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Topics - Betsy Gray

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Down / What to do about Belfast
« on: December 28, 2020, 11:46:00 AM »
There has been a lot of talk in GAA circles recently about the dominance of Dublin and how a large reason for their success is simply a numbers game. Huge population leads to increased participation which leads to greater chances of success at elite level. There was clearly a huge emphasis placed on securing increased participation in the capital. A solution was proposed to solve that issue. While successful it has created a monster. A very successful monster.

Down currently has a massive participation problem on the County Down side of the River Lagan. Iím not just sure anyone realises it.

It is no secret that at present South Belfast has a rapidly growing nationalist population. For the sake of this thread I am talking only about the County Down side. The area from the Ormeau bridge to Carryduff and stretching eastwards towards Holywood.

For the past 10-15 years the streets around the ormeau road, Ravenhill Road, Rosetta, Four Winds has saw a huge increase in Nationalist population as people from across Ireland ( but mainly Tyrone, Derry, Fermanagh) have made the area their home. It is well publicised that the local primary schools are now struggling to cope with the numbers. Bredagh has clearly benefited greatly from this increase in population given the sheer size of their current enrolled membership.

Of greater concern to those of us concerned with the fortunes of Down GAA is the number of people not currently participating in Gaelic games at any level having made the area their home.

The main outlook of the County Board, and the GAA generally, should be to maximise participation is Gaelic games. As we have seen with Dublin, if you have the numbers participating the excellence should naturally follow on. At present the lack of participation by a large portion of the population in South Belfast is the elephant sitting in the corner of the Down County Office.

In doing some very basic research around this point I came across a 2015 document published by the Down & Connor diocese. It gave the number of enrolled Catholics in each parish. Now I know this is a very crude way to measure The GAA supporting population but it was the only rough reference tool I could find.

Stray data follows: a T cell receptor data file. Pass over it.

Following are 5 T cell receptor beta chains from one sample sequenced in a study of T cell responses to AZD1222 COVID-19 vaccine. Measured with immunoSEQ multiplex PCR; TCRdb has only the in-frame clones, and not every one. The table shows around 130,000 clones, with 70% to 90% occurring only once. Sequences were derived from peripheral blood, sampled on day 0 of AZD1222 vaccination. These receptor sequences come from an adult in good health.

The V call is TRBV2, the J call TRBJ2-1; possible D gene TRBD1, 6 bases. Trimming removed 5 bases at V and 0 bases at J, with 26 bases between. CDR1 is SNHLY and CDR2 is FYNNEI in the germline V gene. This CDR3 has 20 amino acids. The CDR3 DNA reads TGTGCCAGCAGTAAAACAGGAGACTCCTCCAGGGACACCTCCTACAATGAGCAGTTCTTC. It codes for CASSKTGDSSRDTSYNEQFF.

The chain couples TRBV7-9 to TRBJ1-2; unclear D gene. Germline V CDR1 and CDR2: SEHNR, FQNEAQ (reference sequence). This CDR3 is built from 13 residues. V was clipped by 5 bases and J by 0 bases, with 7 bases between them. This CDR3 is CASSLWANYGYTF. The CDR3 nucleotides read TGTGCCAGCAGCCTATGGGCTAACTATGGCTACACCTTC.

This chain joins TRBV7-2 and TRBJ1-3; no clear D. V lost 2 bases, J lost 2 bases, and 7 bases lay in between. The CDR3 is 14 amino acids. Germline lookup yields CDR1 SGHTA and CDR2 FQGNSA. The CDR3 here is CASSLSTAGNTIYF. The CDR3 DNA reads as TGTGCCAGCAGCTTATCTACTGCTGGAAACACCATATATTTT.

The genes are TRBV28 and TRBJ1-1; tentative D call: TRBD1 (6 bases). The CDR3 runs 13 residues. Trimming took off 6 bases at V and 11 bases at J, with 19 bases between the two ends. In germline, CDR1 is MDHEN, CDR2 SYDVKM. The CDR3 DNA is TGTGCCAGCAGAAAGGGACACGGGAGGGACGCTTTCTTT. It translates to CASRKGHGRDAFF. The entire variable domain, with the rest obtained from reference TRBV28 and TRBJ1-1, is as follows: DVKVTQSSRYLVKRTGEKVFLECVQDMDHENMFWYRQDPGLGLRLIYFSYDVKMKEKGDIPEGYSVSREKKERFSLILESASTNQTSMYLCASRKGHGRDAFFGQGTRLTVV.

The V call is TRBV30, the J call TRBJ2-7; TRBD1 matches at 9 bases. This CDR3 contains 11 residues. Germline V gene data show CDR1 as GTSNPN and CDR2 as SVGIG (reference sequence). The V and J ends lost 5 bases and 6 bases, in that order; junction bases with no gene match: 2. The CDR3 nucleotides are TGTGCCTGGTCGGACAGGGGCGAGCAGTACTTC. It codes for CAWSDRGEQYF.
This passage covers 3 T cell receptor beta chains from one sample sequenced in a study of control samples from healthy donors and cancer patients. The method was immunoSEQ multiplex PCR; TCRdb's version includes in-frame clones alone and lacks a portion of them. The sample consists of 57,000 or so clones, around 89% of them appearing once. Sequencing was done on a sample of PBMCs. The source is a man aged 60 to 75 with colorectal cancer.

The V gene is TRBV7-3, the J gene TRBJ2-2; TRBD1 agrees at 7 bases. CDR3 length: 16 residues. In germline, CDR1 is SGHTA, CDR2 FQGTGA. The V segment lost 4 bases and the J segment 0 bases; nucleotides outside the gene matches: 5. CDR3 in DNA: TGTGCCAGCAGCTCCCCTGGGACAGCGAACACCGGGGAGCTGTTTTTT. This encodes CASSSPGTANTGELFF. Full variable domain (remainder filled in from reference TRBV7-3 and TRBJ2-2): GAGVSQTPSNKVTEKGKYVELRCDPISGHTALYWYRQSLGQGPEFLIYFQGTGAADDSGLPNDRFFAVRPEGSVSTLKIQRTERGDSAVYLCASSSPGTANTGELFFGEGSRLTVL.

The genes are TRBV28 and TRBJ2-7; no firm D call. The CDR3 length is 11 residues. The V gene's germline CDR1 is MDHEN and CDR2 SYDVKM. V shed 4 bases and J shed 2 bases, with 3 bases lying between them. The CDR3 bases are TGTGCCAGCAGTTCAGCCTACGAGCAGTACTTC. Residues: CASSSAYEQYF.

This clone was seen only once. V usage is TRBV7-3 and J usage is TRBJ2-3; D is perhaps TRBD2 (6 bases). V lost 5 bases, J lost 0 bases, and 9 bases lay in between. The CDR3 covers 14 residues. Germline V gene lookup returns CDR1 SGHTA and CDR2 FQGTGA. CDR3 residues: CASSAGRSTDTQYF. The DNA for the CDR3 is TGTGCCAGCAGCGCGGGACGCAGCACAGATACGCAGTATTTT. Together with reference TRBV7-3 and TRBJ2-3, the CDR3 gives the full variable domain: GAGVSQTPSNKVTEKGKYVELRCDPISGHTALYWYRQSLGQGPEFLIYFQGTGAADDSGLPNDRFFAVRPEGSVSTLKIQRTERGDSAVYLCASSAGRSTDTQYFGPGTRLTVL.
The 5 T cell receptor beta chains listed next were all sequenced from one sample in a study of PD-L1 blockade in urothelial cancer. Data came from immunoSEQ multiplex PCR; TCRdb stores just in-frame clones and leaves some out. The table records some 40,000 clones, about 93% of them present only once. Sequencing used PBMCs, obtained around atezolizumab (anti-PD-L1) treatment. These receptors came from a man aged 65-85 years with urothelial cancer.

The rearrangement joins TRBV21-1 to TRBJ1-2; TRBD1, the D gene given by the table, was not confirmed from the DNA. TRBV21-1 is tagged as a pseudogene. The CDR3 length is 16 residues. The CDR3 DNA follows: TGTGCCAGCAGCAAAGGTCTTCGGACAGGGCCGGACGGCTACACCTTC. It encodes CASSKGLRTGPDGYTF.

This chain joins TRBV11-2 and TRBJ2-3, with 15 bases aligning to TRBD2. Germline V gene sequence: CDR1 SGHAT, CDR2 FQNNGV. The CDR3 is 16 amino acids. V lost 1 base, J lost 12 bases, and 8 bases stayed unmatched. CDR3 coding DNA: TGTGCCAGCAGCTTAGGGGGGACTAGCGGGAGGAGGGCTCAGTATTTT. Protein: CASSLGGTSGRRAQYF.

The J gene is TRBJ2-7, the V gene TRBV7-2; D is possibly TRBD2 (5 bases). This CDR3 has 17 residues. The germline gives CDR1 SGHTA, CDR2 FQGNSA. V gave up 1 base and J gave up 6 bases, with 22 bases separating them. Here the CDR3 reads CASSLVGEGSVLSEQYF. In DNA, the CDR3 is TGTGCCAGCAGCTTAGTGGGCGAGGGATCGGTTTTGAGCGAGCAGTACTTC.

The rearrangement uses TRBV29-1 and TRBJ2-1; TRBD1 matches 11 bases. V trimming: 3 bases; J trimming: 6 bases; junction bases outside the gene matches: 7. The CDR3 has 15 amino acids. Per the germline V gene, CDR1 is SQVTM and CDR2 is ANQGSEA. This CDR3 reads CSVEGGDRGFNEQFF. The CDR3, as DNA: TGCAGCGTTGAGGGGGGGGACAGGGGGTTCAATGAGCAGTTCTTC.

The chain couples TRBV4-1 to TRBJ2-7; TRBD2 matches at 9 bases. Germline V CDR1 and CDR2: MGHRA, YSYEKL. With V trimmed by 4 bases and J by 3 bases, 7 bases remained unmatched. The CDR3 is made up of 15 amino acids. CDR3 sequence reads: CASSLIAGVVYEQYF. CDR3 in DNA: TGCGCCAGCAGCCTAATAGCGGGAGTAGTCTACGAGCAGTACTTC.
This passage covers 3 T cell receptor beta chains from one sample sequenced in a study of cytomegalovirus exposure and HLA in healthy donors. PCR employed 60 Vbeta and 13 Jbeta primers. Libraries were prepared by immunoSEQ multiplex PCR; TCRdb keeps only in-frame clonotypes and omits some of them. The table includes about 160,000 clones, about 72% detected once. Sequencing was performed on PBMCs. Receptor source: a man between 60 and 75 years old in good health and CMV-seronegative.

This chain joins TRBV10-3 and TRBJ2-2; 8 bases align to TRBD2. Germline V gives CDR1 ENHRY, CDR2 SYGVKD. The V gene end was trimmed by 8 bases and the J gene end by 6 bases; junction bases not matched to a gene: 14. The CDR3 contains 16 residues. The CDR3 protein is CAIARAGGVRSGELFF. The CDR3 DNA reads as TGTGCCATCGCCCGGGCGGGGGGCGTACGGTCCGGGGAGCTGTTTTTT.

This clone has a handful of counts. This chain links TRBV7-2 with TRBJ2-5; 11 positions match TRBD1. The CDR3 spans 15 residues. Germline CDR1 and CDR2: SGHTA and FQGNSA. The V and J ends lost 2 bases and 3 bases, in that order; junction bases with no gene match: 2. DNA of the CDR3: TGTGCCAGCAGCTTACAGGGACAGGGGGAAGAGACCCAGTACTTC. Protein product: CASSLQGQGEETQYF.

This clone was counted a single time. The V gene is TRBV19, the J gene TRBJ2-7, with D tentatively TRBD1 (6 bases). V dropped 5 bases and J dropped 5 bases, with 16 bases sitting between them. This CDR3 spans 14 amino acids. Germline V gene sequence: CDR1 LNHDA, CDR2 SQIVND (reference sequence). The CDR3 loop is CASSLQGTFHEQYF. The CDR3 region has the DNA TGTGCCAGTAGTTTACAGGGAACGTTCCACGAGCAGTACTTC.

Broadly speaking there is a club for every 1500-1800 registered population. For example,

Loughinisland - 1416
Lower Mourne (Glasdrumman and Ballymartin) - 2874
Kilcoo - 1066

The one that sticks out from the group is Downpatrick with a population of 8768 and only one club.

Looking then at Belfast the scale of the issue becomes clear.

Holy Rosary & St Bernadettes which is essentially Bredagh territory has a combined population of 11557. Drumbo and Carryduff has a population of 9690. The parishes which are now more or less serviced by the East Belfast GAA Club are St Matthews, St Colmcilles and St Anthonyís. THe combined registered population there is 13,709. Until this year there was no club to provide an outlet for participation in Gaelic games in the latter 3 parishes.

The above numbers would have an added warning in that those living in the more rural communities are much more likely to formally register with the parish than those moving to live in the city. From what I have garnered so far most of those usually donít register with the parish until children come along.

I would estimate that there are currently hundreds of young adults living in the south Belfast area who are currently not participating in Gaelic games at any level. A snapshot of the problem can be seen by the sheer number of people who transferred to the newly formed East Belfast club. I would be fairly certain that those outside Belfast would have laughed at the prospect of forming an East Belfast club until it was done.

It is correct that there are clubs in the area but the reality is that those clubs are now under subscribed. With the populations involved it is surely not acceptable that only 30 men take to the field each Friday night to play adult senior football with the same number of ladies taking to the field on a Saturday for the ladies senior league. Before someone says it, yes there are 2nds and 3rds but we all know itís just not the same.

This is the greatest problem currently facing the GAA in County Down. The question is, does anyone have any idea about how to go about starting to fix it.

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